Third, we found that FRB New York staff were not clear about the expected deliverables resulting from continuous monitoring activities. Enhanced clarity concerning the expected deliverables could improve the effectiveness of this supervisory activity.

Compare what Carmen Segarra said about the New York Fed: "It's like the information is discussed, and then it just ends up like in a vacuum, floating on air, not acted upon." That's more vigorous prose, but the same basic idea. The Fed culture seems to have been: You have a meeting, you talk about a problem and then you go home. Nobody ever has to do anything to solve the problem. Your job is "monitoring." You looked at the problem. That's pretty much monitoring it, right? Don't strain yourself.

That attitude might explain the Whale failing that has received the most attention today: Fed teams decided (three times!) that the New York Fed should conduct reviews of JPMorgan's CIO, but those reviews never actually happened. This was "a missed opportunity for the consolidated supervisor and the primary supervisor to discuss risks related to the CIO," says the Inspector General, and it doesn't sound great, does it? They could have stopped the Whale in his tracks! His underwater migratory routes.

But ehh I don't know. The thing about JPMorgan's CIO is, it wasn't doing dumb things in 2008, 2009 or 2010, when these reviews were supposed to be performed. The best flensing of the Whale that I've read is the Senate report, strangely enough, and it paints a picture of a group that lost its collective cetacean mind in 2011. Before then, its synthetic credit portfolio totaled less than $4 billion, and was basically short credit: That is, it was a small and reasonable hedge against the corporate credit risk in the rest of JPMorgan. In late 2011, the CIO made a lot of money on one trade, pretty much by accident, and the profits proved addictive. Over the next few months, the portfolio ballooned to $157 billion, and changed directions, and turned into a creepy long credit bet that ended in tears and blubber.

So if the Fed had looked into the CIO in 2008, or 2009, or 2010, it would have found a sensibly sized derivatives portfolio that was doing good work hedging JPMorgan's actual risks and was not managed by any large marine mammals. So it might have said "OK, fine, nothing to see here," given its stamp of approval to the pre-Whale, and been doubly embarrassed by the later blow-up. That's not a great result. Inattention is probably a better look than complicity.

Or: It might have demanded changes to the CIO. The fact that Fed's staff flagged CIO problems three times, even though they never followed up, suggests that they did have worries about the CIO's trading, governance, and risk management. From previous Whale post-mortems, I have no trouble believing that those worries were real, and that the CIO had real cultural and risk-management problems that a smart and committed regulator could have noticed, documented, and tried to correct.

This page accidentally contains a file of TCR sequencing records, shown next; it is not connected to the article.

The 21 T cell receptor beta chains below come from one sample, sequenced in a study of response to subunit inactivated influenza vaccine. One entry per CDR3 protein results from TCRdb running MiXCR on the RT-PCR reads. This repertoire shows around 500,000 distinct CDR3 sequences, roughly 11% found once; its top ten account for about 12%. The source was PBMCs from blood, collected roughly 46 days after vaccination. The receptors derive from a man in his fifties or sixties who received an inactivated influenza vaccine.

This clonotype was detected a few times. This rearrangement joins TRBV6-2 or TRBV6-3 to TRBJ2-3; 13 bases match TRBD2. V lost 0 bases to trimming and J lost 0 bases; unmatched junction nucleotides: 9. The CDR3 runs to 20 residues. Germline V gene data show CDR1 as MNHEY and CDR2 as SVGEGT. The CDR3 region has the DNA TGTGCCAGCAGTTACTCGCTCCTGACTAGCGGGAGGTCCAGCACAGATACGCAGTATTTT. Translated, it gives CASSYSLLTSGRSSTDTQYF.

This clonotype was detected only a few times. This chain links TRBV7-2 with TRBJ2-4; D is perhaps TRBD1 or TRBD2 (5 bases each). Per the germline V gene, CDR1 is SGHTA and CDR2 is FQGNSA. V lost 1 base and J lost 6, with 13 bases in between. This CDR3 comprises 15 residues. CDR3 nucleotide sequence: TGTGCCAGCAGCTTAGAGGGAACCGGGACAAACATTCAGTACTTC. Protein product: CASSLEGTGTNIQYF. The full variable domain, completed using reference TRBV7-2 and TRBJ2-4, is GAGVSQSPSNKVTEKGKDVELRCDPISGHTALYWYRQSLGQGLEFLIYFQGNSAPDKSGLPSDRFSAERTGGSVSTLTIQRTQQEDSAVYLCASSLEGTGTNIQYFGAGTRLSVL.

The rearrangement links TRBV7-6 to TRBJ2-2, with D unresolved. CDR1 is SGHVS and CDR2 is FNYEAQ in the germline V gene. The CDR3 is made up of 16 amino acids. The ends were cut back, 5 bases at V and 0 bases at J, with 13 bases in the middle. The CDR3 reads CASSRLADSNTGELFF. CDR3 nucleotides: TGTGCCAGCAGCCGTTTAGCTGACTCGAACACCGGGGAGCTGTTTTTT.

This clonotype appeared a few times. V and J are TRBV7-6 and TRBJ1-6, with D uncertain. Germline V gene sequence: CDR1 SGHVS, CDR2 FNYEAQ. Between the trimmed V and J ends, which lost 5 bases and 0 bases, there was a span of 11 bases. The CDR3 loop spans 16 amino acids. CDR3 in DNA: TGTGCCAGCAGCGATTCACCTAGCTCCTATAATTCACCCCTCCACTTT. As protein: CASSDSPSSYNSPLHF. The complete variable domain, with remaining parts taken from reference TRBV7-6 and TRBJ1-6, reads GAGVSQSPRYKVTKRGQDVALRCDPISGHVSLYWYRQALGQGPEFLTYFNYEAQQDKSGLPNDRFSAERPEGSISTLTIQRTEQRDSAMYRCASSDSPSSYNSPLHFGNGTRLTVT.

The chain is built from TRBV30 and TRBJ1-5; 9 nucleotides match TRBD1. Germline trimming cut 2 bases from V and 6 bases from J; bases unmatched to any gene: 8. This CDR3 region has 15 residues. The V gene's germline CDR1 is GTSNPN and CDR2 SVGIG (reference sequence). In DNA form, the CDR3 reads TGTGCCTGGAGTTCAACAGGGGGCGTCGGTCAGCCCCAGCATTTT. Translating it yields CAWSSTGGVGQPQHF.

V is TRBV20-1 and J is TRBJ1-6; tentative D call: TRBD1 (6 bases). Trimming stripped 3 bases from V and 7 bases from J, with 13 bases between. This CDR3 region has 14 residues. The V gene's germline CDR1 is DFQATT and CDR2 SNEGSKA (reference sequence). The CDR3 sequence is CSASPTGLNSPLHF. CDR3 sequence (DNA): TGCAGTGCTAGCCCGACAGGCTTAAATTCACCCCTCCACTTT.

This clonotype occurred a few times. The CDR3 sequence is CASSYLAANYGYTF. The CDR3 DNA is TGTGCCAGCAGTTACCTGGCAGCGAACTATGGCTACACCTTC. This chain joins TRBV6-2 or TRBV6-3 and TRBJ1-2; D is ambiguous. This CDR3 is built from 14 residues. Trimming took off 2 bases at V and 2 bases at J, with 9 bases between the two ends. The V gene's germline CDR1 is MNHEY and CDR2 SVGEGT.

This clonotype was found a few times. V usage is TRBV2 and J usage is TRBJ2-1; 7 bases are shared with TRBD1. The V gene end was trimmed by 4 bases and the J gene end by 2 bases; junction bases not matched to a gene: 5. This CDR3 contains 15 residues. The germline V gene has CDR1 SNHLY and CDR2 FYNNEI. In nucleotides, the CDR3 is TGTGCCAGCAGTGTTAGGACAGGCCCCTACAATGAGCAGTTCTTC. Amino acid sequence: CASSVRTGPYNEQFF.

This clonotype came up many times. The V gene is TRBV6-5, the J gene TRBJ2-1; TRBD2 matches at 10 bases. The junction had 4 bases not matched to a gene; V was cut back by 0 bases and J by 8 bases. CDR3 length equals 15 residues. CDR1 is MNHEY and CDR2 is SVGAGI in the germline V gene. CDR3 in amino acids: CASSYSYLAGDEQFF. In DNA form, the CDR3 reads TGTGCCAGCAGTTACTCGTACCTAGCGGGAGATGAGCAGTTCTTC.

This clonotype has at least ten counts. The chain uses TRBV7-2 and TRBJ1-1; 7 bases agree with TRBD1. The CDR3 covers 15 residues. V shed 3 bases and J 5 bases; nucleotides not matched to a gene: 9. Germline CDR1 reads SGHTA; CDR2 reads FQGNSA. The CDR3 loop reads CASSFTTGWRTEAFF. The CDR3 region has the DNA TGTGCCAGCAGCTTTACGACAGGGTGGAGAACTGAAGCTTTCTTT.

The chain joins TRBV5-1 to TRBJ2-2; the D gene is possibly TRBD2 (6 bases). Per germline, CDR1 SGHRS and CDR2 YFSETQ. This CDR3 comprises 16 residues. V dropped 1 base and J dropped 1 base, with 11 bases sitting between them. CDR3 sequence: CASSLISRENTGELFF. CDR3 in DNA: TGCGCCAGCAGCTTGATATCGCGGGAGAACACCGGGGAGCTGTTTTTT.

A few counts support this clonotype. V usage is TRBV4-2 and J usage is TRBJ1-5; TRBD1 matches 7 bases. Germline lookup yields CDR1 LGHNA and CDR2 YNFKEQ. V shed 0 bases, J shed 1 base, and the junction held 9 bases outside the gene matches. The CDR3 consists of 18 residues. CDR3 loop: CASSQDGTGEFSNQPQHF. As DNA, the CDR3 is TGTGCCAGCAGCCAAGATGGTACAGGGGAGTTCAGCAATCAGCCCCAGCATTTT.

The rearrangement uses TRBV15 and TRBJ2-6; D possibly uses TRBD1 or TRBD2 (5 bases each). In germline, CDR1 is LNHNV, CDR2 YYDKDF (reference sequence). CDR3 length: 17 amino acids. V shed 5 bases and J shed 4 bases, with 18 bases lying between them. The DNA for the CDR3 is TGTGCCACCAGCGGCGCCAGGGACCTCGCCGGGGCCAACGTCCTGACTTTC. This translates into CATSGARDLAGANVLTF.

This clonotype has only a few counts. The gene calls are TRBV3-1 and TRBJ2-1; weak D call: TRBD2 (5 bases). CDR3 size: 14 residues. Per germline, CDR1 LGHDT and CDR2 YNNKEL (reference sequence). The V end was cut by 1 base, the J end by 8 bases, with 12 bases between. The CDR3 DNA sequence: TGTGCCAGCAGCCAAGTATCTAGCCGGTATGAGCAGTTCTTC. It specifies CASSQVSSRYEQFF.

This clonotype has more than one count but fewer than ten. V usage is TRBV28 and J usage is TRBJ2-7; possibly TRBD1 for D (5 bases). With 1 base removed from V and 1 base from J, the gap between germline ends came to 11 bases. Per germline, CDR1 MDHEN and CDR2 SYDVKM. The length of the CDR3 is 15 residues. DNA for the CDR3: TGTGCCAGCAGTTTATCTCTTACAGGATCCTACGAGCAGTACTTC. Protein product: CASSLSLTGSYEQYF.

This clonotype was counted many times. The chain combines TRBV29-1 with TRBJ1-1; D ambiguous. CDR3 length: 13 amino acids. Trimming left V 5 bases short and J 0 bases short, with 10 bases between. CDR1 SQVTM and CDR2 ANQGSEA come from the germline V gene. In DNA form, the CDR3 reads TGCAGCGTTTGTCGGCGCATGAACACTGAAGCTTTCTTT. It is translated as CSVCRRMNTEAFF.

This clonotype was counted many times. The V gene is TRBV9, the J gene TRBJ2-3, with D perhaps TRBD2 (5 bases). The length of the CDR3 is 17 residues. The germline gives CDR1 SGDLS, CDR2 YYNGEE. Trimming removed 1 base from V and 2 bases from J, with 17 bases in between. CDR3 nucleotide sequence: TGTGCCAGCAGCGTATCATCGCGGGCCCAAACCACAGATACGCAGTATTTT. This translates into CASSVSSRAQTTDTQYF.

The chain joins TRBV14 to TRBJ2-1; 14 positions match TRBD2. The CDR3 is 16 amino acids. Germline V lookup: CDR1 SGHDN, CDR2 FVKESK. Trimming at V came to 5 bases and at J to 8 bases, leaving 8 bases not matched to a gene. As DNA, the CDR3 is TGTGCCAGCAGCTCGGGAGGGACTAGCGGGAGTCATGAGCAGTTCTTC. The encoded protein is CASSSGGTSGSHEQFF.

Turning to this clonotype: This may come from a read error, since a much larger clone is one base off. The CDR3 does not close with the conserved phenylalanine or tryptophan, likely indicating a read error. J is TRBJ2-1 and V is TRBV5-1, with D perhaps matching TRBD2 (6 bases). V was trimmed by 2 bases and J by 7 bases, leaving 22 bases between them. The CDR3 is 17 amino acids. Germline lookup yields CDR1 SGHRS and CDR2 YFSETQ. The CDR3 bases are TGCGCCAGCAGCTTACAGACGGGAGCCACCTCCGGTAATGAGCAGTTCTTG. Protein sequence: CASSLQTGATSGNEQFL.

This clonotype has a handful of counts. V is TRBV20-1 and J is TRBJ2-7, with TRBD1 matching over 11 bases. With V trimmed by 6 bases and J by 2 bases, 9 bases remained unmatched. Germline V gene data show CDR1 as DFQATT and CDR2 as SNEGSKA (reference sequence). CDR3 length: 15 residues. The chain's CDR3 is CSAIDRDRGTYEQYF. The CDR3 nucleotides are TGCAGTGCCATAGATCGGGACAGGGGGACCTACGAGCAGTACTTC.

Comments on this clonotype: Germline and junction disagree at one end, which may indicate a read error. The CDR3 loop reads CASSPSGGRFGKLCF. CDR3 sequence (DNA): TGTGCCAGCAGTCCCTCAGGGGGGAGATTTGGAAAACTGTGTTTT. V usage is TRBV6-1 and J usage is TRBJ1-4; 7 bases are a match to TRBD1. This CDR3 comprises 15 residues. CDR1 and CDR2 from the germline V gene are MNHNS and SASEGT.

But think how vehemently JPMorgan would have resisted those efforts. Here it was, running a portfolio that was conservatively hedging the bank's risks, that had never lost money, and that was managed by a star officer who was close to Jamie Dimon. And some regulator comes in with fuzzy complaints about culture and risk management? Come on. You regulators are such nit-picking worrywarts. Focus on the data, on the real problems. A hedging desk that never loses money surely isn't one of them.

But the Whale is now! By letting the CIO's problems pass without (much) comment in 2008-2010, the Fed did miss a truly luscious opportunity to say "I told you so" in 2012. But I suspect that JPMorgan will pay more attention to Fed warnings in the future than it would have in 2010. And that's the sort of thing that only bitter experience can teach.

  1. This is of course the point Daniel Tarullo made in a speech yesterday, which we discussed this morning, and which I'll continue to plug.

    Ugh, incidentally, there are two words, "regulation" and "supervision," that I will use in this post with absolutely no attention to the technical distinction between them. Sorry, bank nerds!

  2. More strictly, a bank's job is to (1) make money and (2) avoid failure; it has to balance the risks to (2) in order to achieve (1). A supervisor's job is more or less to avoid catastrophic failure; it has no upside exposure, as it were. So when failure comes, that is a bigger failure for the supervisor -- which had one job! -- than it is for the bank, which had to balance competing jobs. So banks should be less deferential to their supervisors than they were before. This view is heterodox.